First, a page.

Everyone has their own theory about Beyonce’s “Lemonade.” Is it about her marriage to Jay Z? Her father’s infidelity? America’s pervasive racism and its wrenching consequence: the slaughtering of innocent blacks?
Is it about Orlando now?
It could be. Though the complexities here are rich and thought-provoking, “Lemonade” simply represents resilience. Inspired by Bey’s own grandmother-in-law’s adversity, it’s about soldiering on despite setbacks, be it the calamity of a troubled relationship, the ever-present black struggle, or the grief of 49 lives lost in a gay nightclub. It is, therefore, our album to lean on, music for unearthing an inner fortitude when fortitude seems futile. Beyonce is, yet again, a beacon of empowerment, and “Lemonade” is next-level liberation.
“Freedom,” for instance, marches in like a victorious rally cry. During the song, Queen Bey channels the rawness of Merry Clayton’s vocal shred, when the singer memorably sang “rape, murder; just a shot away” in 1969 on the Rolling Stone’s “Gimme Shelter”; on “Freedom,” Bey is carrying on the legacy of Martin Luther King Jr. and Rosa Parks; she is the voice of all those oppressed, past, present and future. Like a phoenix rising from the ashes of despair and persecution, a “bulletproof” Beyonce proclaims, “I break chains all by myself.” In that moment, she sounds reborn, which she is.
“Lemonade” sees Beyonce on the frontlines of change. This is her “Like a Prayer,” her “Velvet Rope.” Risks abound, from the Jack White-produced goth rock of her patriarchal takedown “Don’t Hurt Yourself” to the New Orleans-tinged “Daddy Lessons,” a guitar-plucked, percussion-slapped soul ditty that’s a testament to Beyonce as a bona fide artist: Her talent is basically boundless.
Vocally, too, Beyonce doesn’t play it safe. “Don’t Hurt Yourself” smears Auto-Tune all over her velvety voice; she drops to a hypnotically low octave on “6 Inch”; she fashions a reggae inflection on “Hold Up.” The production is bold, and Bey’s presence throughout is seismic. She is queen. “Lemonade” is her throne.
It also happens to be her best album to date (do it; bow down), advancing the inventiveness of her last avant-garde release, 2013’s self-titled “Beyonce.” This one further catapults the former Destiny’s Child song slayer beyond bling and bug-a-boos to new, socially-conscious heights. Pop stars, this is your benchmark now. Basically, not only should you surprise-drop your work and create an astonishing visual component, as she has, you must also be the zeitgeist. You mustn’t just buck the trends – you must set the trends. You must make an album that plays like an album – remember cohesive narratives? – rather than a stew of singles. You must demonstrate that you can be successful without radio support.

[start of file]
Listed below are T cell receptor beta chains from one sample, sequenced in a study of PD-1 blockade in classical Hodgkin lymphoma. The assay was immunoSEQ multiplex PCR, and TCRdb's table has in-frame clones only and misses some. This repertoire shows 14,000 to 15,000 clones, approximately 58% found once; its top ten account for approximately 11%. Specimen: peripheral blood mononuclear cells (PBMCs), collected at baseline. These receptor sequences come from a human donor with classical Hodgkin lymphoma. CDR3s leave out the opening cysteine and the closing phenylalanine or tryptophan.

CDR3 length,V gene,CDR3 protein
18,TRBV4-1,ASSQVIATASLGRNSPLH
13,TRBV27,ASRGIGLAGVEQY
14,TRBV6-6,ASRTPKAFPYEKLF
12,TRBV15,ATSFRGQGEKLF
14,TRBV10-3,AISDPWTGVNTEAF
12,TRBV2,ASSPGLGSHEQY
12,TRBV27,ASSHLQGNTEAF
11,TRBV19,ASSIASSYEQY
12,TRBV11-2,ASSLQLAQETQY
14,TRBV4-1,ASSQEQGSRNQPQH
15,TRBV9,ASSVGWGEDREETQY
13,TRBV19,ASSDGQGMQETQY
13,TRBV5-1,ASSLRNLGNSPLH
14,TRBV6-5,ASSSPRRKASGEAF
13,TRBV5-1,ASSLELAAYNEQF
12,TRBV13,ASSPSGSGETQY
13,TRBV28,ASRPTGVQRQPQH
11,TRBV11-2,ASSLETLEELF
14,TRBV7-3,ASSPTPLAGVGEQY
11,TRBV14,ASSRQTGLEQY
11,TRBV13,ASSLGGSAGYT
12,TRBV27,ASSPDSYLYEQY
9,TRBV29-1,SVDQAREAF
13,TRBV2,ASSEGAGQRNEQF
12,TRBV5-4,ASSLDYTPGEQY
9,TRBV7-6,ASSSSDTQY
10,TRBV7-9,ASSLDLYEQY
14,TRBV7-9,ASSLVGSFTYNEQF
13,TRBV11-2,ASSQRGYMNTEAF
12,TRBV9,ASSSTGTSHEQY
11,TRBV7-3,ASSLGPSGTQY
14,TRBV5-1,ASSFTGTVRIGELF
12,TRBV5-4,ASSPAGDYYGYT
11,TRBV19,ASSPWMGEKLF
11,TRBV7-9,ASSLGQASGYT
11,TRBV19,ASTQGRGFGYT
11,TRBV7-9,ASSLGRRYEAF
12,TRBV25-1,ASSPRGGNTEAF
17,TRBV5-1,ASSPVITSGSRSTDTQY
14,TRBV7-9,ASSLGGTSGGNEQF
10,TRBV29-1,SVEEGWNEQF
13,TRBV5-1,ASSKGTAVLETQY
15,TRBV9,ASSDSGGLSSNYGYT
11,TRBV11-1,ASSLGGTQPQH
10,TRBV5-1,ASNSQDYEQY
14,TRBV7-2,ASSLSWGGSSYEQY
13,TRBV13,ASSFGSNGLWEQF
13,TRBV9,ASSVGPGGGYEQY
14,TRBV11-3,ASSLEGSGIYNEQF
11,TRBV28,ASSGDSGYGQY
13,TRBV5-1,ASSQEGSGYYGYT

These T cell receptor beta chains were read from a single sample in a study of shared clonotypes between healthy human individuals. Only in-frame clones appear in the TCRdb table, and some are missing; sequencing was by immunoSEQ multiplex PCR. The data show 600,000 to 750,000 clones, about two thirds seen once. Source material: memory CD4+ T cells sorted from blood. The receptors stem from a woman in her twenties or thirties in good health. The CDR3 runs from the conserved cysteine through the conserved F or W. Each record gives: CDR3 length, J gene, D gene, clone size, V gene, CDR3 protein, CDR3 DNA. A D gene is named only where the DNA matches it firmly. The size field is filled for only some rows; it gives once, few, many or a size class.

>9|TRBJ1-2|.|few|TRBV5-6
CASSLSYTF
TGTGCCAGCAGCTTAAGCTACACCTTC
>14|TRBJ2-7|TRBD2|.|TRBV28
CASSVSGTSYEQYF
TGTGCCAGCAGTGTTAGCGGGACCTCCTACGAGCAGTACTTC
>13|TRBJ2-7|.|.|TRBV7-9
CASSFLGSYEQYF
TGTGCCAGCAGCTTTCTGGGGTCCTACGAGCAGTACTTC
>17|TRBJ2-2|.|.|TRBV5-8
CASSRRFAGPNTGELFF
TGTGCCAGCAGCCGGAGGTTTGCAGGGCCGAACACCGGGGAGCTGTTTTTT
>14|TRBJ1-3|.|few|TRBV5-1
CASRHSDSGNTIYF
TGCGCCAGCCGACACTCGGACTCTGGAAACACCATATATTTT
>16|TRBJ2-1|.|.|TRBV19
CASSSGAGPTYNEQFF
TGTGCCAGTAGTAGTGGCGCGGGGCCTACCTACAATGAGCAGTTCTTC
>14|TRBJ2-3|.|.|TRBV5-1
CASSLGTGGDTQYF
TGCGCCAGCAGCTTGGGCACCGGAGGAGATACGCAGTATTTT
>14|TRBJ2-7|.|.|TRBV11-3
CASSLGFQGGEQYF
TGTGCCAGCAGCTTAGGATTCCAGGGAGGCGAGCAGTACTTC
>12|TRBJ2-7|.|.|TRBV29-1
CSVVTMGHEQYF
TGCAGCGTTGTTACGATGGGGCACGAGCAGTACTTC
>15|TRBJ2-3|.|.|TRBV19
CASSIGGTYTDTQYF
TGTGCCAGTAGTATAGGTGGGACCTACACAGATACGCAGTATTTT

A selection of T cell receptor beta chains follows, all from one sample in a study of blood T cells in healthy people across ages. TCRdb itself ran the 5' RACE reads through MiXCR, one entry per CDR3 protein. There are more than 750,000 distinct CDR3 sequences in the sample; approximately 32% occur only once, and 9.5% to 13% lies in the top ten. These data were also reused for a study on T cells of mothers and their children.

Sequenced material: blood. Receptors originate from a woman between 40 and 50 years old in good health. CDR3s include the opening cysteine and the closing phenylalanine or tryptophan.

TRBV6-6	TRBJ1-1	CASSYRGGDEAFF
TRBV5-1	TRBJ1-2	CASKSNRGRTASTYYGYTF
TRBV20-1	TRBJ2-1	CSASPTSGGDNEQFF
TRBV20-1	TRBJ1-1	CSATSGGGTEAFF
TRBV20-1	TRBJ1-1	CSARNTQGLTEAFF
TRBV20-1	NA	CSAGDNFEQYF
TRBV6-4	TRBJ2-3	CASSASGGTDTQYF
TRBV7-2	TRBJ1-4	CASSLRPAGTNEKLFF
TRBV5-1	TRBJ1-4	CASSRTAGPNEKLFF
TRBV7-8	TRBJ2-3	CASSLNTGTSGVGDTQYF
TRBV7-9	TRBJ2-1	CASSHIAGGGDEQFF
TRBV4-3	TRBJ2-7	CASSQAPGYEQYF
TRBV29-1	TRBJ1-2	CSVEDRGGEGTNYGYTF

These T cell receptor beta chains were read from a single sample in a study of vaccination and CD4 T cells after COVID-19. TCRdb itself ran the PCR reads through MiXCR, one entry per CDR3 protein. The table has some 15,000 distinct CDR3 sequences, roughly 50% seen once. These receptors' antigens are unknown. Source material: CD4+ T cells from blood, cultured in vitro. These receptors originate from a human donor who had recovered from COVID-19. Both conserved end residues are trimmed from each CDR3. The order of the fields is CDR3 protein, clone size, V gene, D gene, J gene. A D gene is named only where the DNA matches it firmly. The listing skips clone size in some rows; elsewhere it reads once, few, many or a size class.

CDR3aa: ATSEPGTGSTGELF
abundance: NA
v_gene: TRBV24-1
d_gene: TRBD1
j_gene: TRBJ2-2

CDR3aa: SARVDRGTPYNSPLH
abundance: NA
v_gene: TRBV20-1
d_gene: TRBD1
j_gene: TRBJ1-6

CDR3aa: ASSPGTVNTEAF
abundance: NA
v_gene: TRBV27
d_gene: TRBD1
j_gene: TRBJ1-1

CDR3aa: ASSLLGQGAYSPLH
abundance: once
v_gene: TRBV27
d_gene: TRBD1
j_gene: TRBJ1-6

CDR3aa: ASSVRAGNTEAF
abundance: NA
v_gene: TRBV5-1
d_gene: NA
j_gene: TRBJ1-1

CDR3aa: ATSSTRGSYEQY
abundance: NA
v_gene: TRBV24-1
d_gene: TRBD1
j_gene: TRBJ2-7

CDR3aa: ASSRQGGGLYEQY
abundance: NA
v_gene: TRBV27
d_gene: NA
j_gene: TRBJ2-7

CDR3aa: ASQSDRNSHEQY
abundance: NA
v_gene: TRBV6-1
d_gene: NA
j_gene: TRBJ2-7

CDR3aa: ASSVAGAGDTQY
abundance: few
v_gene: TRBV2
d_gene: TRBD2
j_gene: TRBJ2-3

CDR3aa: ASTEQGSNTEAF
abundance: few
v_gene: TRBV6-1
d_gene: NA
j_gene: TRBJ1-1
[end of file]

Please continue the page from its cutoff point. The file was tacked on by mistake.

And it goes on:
Bey’s sixth studio album is a staggering achievement on those merits alone. But it doesn’t stop there. It goes deeper. Potent social subtext concerning the Black Lives Matter movement and Southern repression mark the 11-chapter narrative, which also serve as tinted-windows into Bey’s own personal life. By now we’ve all heard of Becky, the mistress with “the good hair,” whomever she is; on “Formation,” the singer leads a feminist rebellion, dropping that Red Lobster zinger while simultaneously leading humanity down the road to unification. Reconciliation comes in the form of “Sandcastles,” the piano ballad that bridges the album’s split narrative – angry, bitter/hopeful, warm – as it unfolds into “All Night,” which champions the power of love… all love. (The video appropriately features gay and lesbian couples who are, you guessed it, crazy in love.)
When I spoke to Beyonce in 2011 for a gay press exclusive, the future of her artistic intentions and inspirations were apparent even though she was discussing the sonic bend of that year’s release, “4”: “I really focused on making people feel good and feel love and know that there is love out there and goodness exists,” she thoughtfully conveyed, as if she were in the early stages of planning “Lemonade.” “I wanted to make a body of work that took risks – to be brave and be myself, and not focus on being cool.”
The cycle is complete. Bey is now the artist she sought to be then, full-fledged, chains undone. Love, too, is still the answer, it seems. Hate and tears and terrorists, be damned. On “All Night,” she assures, “Nothing real can be threatened.” In that moment, as the narrative of “Lemonade” culminates with the healing power of hope, she’s not only a singer, not just a pop star either – Beyonce is a life force doing her part to keep the love alive.